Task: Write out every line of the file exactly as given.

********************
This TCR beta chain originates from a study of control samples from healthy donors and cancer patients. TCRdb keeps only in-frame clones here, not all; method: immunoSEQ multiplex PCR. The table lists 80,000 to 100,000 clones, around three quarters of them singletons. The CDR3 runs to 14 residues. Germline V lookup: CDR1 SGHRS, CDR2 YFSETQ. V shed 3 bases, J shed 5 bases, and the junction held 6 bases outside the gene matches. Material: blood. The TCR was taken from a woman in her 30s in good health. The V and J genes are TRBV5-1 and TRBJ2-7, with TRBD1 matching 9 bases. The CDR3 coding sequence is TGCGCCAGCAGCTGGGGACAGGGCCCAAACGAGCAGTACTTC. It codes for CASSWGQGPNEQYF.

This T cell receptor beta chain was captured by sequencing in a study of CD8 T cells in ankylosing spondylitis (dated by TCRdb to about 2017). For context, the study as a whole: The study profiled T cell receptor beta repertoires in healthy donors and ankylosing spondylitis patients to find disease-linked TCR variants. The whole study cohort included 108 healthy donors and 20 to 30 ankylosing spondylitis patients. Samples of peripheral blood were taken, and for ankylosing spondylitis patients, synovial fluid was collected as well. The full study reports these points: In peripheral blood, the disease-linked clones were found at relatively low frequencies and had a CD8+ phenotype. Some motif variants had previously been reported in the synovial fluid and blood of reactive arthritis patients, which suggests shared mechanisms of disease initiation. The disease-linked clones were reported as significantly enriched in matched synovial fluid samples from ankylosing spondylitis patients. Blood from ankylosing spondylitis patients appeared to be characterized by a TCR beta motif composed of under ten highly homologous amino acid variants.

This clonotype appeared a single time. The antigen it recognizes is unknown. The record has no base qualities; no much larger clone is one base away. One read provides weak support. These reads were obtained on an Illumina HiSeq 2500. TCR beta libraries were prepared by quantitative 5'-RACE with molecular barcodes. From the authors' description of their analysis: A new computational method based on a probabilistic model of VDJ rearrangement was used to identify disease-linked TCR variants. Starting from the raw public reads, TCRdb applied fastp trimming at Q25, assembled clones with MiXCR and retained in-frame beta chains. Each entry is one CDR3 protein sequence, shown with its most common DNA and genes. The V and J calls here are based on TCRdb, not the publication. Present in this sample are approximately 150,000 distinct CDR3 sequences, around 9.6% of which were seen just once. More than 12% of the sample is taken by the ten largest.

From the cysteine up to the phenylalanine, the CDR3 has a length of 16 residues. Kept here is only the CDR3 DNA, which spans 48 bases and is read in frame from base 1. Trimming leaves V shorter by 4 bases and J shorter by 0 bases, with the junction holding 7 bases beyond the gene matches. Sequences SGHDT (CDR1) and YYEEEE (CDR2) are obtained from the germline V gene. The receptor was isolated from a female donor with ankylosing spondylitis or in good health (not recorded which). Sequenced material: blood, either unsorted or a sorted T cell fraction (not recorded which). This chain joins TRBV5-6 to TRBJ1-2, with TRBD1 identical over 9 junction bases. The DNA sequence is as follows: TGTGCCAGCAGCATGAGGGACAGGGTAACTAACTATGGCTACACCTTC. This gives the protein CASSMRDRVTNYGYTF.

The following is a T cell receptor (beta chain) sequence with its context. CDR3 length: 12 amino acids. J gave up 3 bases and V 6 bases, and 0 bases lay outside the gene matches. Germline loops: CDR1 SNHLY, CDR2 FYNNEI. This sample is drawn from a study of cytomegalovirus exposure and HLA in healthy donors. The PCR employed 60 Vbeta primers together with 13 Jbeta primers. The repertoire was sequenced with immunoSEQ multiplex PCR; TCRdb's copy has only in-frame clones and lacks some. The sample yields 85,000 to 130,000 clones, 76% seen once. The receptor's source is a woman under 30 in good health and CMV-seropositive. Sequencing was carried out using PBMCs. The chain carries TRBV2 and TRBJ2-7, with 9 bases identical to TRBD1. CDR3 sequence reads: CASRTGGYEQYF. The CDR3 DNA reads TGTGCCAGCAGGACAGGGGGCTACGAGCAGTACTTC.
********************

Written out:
This TCR beta chain originates from a study of control samples from healthy donors and cancer patients. TCRdb keeps only in-frame clones here, not all; method: immunoSEQ multiplex PCR. The table lists 80,000 to 100,000 clones, around three quarters of them singletons. The CDR3 runs to 14 residues. Germline V lookup: CDR1 SGHRS, CDR2 YFSETQ. V shed 3 bases, J shed 5 bases, and the junction held 6 bases outside the gene matches. Material: blood. The TCR was taken from a woman in her 30s in good health. The V and J genes are TRBV5-1 and TRBJ2-7, with TRBD1 matching 9 bases. The CDR3 coding sequence is TGCGCCAGCAGCTGGGGACAGGGCCCAAACGAGCAGTACTTC. It codes for CASSWGQGPNEQYF.

This T cell receptor beta chain was captured by sequencing in a study of CD8 T cells in ankylosing spondylitis (dated by TCRdb to about 2017). For context, the study as a whole: The study profiled T cell receptor beta repertoires in healthy donors and ankylosing spondylitis patients to find disease-linked TCR variants. The whole study cohort included 108 healthy donors and 20 to 30 ankylosing spondylitis patients. Samples of peripheral blood were taken, and for ankylosing spondylitis patients, synovial fluid was collected as well. The full study reports these points: In peripheral blood, the disease-linked clones were found at relatively low frequencies and had a CD8+ phenotype. Some motif variants had previously been reported in the synovial fluid and blood of reactive arthritis patients, which suggests shared mechanisms of disease initiation. The disease-linked clones were reported as significantly enriched in matched synovial fluid samples from ankylosing spondylitis patients. Blood from ankylosing spondylitis patients appeared to be characterized by a TCR beta motif composed of under ten highly homologous amino acid variants.

This clonotype appeared a single time. The antigen it recognizes is unknown. The record has no base qualities; no much larger clone is one base away. One read provides weak support. These reads were obtained on an Illumina HiSeq 2500. TCR beta libraries were prepared by quantitative 5'-RACE with molecular barcodes. From the authors' description of their analysis: A new computational method based on a probabilistic model of VDJ rearrangement was used to identify disease-linked TCR variants. Starting from the raw public reads, TCRdb applied fastp trimming at Q25, assembled clones with MiXCR and retained in-frame beta chains. Each entry is one CDR3 protein sequence, shown with its most common DNA and genes. The V and J calls here are based on TCRdb, not the publication. Present in this sample are approximately 150,000 distinct CDR3 sequences, around 9.6% of which were seen just once. More than 12% of the sample is taken by the ten largest.

From the cysteine up to the phenylalanine, the CDR3 has a length of 16 residues. Kept here is only the CDR3 DNA, which spans 48 bases and is read in frame from base 1. Trimming leaves V shorter by 4 bases and J shorter by 0 bases, with the junction holding 7 bases beyond the gene matches. Sequences SGHDT (CDR1) and YYEEEE (CDR2) are obtained from the germline V gene. The receptor was isolated from a female donor with ankylosing spondylitis or in good health (not recorded which). Sequenced material: blood, either unsorted or a sorted T cell fraction (not recorded which). This chain joins TRBV5-6 to TRBJ1-2, with TRBD1 identical over 9 junction bases. The DNA sequence is as follows: TGTGCCAGCAGCATGAGGGACAGGGTAACTAACTATGGCTACACCTTC. This gives the protein CASSMRDRVTNYGYTF.

The following is a T cell receptor (beta chain) sequence with its context. CDR3 length: 12 amino acids. J gave up 3 bases and V 6 bases, and 0 bases lay outside the gene matches. Germline loops: CDR1 SNHLY, CDR2 FYNNEI. This sample is drawn from a study of cytomegalovirus exposure and HLA in healthy donors. The PCR employed 60 Vbeta primers together with 13 Jbeta primers. The repertoire was sequenced with immunoSEQ multiplex PCR; TCRdb's copy has only in-frame clones and lacks some. The sample yields 85,000 to 130,000 clones, 76% seen once. The receptor's source is a woman under 30 in good health and CMV-seropositive. Sequencing was carried out using PBMCs. The chain carries TRBV2 and TRBJ2-7, with 9 bases identical to TRBD1. CDR3 sequence reads: CASRTGGYEQYF. The CDR3 DNA reads TGTGCCAGCAGGACAGGGGGCTACGAGCAGTACTTC.